SINGAPORE'S weather could have a big part to play in whether Rory McIlroy clinches the European Tour money list title this weekend.
The world number one was restricted to just eight holes on the first day of the Barclays Singapore Open, a thunderstorm suspending play in mid-afternoon with him level par and five behind leader Thomas Bjorn.
Last year's tournament was cut to three rounds because of torrential rain and the shorter the event the harder it will be for McIlroy to climb from his current 38th position into the top three he needs for the Order of Merit crown.
Already the PGA Tour's leading money-winner this season, the 23-year-old Northern Irishman is trying to achieve what was an unprecedented double until Luke Donald did it last season.
Even missing the halfway cut at Sentosa would still leave him a massive favourite, however.
None of his main challengers is in the field, nor will they be in Hong Kong when he defends the title there next week and after that there is only the DP World Tour Championship in Dubai to come.
McIlroy controversially skipped last week's world championship in China to watch girlfriend Caroline Wozniacki play tennis in Bulgaria, but the roles are reversed now.
After an opening bogey she saw him hit back with birdies on the fourth and fifth, but then came another dropped stroke at the short eighth just before the sirens sounded because of the approaching dark clouds.
Wozniacki's fellow Dane Bjorn had long finished his day's work by then, a five under par 66 putting him one in front of England's Simon Khan, Spaniard Pablo Martin and Thai Chinnarat Phadungsil.
Former world number three Paul Casey, back to form after crashing out of the game's top 100 following his snowboarding accident last Christmas, is only two behind, but three-time winner Adam Scott is alongside McIlroy after a 71, Phil Mickelson was two worse than that and Padraig Harrington ran up a seven in his 74.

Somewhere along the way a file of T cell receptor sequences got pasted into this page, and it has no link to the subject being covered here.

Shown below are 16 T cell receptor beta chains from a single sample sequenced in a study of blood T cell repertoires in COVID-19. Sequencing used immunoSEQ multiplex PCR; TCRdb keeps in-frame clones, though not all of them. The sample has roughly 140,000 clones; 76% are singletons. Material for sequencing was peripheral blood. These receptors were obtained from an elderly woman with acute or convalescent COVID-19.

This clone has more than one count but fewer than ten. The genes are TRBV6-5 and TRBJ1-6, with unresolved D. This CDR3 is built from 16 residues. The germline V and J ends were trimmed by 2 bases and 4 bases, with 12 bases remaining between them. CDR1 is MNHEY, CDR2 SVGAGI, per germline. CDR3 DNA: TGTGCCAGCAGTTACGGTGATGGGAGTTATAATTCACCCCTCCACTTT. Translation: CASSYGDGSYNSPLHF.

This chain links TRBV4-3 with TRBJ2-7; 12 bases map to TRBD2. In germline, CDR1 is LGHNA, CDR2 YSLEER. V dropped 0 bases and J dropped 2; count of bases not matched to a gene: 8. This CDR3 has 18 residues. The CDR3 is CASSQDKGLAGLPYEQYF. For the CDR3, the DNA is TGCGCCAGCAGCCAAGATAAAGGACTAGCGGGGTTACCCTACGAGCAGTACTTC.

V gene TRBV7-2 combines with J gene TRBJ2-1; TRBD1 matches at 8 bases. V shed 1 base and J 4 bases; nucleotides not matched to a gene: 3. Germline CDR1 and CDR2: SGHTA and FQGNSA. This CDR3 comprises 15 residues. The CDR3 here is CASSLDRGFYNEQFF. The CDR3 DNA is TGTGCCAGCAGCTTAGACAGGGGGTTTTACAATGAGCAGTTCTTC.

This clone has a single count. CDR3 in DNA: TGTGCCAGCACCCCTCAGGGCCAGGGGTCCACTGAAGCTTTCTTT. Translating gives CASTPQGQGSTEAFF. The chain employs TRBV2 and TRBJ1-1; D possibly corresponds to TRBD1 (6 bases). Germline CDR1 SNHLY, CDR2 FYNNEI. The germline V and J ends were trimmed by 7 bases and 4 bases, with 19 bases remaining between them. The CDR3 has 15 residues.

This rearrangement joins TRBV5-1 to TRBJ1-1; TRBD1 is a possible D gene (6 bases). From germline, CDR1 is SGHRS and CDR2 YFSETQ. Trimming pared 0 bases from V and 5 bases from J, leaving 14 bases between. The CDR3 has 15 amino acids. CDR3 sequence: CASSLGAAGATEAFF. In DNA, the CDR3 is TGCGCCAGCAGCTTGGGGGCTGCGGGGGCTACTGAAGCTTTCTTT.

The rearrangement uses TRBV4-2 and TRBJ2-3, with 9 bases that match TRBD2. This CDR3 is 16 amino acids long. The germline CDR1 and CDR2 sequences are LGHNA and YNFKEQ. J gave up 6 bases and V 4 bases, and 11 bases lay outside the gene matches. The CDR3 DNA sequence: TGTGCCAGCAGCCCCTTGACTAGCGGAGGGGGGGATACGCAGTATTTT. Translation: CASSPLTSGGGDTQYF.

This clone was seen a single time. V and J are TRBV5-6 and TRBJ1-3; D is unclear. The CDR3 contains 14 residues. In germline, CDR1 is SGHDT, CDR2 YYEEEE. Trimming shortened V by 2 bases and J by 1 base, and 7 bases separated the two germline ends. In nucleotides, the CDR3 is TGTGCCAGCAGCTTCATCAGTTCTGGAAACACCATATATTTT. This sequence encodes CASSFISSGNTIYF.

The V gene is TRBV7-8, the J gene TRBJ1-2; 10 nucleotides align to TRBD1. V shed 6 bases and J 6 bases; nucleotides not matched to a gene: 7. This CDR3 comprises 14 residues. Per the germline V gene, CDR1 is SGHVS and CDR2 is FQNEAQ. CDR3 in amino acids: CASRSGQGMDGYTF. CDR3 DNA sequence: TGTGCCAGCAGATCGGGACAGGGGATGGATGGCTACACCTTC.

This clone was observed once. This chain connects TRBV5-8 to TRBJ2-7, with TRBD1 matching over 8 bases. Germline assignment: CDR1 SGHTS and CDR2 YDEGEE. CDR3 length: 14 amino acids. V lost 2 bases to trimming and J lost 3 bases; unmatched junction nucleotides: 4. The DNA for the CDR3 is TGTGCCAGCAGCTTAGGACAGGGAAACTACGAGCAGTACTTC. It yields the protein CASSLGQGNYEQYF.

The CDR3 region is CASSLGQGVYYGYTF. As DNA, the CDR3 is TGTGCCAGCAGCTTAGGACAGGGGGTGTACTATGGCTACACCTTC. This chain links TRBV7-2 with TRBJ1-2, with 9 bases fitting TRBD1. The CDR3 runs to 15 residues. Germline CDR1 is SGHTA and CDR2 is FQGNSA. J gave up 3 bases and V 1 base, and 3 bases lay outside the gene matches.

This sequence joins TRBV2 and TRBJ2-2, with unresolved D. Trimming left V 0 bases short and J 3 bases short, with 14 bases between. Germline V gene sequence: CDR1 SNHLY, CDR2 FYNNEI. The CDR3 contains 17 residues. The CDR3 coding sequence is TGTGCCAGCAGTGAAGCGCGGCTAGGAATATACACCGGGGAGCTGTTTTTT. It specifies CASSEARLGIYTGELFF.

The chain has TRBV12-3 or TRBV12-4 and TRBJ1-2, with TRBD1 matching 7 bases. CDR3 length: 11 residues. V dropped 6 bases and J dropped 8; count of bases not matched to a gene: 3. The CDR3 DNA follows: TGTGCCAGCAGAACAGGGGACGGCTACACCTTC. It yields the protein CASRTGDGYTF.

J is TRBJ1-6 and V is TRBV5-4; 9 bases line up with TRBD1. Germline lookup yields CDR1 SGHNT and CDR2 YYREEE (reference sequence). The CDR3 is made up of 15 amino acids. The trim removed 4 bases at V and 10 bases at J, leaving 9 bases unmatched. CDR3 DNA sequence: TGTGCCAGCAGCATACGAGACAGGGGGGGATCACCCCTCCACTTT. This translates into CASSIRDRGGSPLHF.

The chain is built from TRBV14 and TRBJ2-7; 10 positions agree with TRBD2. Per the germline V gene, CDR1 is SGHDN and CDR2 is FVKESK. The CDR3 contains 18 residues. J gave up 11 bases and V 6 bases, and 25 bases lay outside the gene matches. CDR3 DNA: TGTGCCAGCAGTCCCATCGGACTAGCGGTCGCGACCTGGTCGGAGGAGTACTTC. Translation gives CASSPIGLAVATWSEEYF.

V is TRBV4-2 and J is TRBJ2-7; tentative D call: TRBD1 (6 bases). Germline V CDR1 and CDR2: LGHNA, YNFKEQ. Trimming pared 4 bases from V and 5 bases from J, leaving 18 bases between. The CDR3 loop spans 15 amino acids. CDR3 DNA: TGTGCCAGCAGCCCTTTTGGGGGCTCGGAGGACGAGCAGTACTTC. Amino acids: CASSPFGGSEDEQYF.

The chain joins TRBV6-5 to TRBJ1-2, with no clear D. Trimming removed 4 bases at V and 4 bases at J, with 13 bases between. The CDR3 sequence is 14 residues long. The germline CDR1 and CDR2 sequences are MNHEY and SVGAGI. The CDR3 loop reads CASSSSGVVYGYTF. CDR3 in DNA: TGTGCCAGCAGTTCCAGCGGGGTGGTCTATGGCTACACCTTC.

Now 41, players' committee chairman Bjorn won three times last season, but has gone 14 months without tasting more success.
He birdied three of his last six holes in the oppressive morning heat and humidity and said: "We get quite used to it, but you've just got to pace yourself a little bit and not use too much energy.
"It's quite nice for the body to be feeling warm and nice out there - no cold for the old joints to get you into trouble!"
Five years ago Martin became the first amateur to win on the European Tour and he has triumphed twice more since then, but at 166th on the money list he needs a top eight finish to save himself from a return to the qualifying school.
"I haven't been able to put together four decent rounds in a row, but hopefully my luck will turn," said Martin, who also has the Hong Kong Open to fight for his future.
After two months out with a dislocated shoulder Casey made only one halfway cut from March to mid-August, but his last three finishes have been third, fifth and sixth.
"The golf has been really nice lately and I'd love to sneak a win in before my season finishes," he commented.
"It's the first time I've played in this kind of humidity in a long time. Just hanging on to the club with sweaty hands is the biggest problem."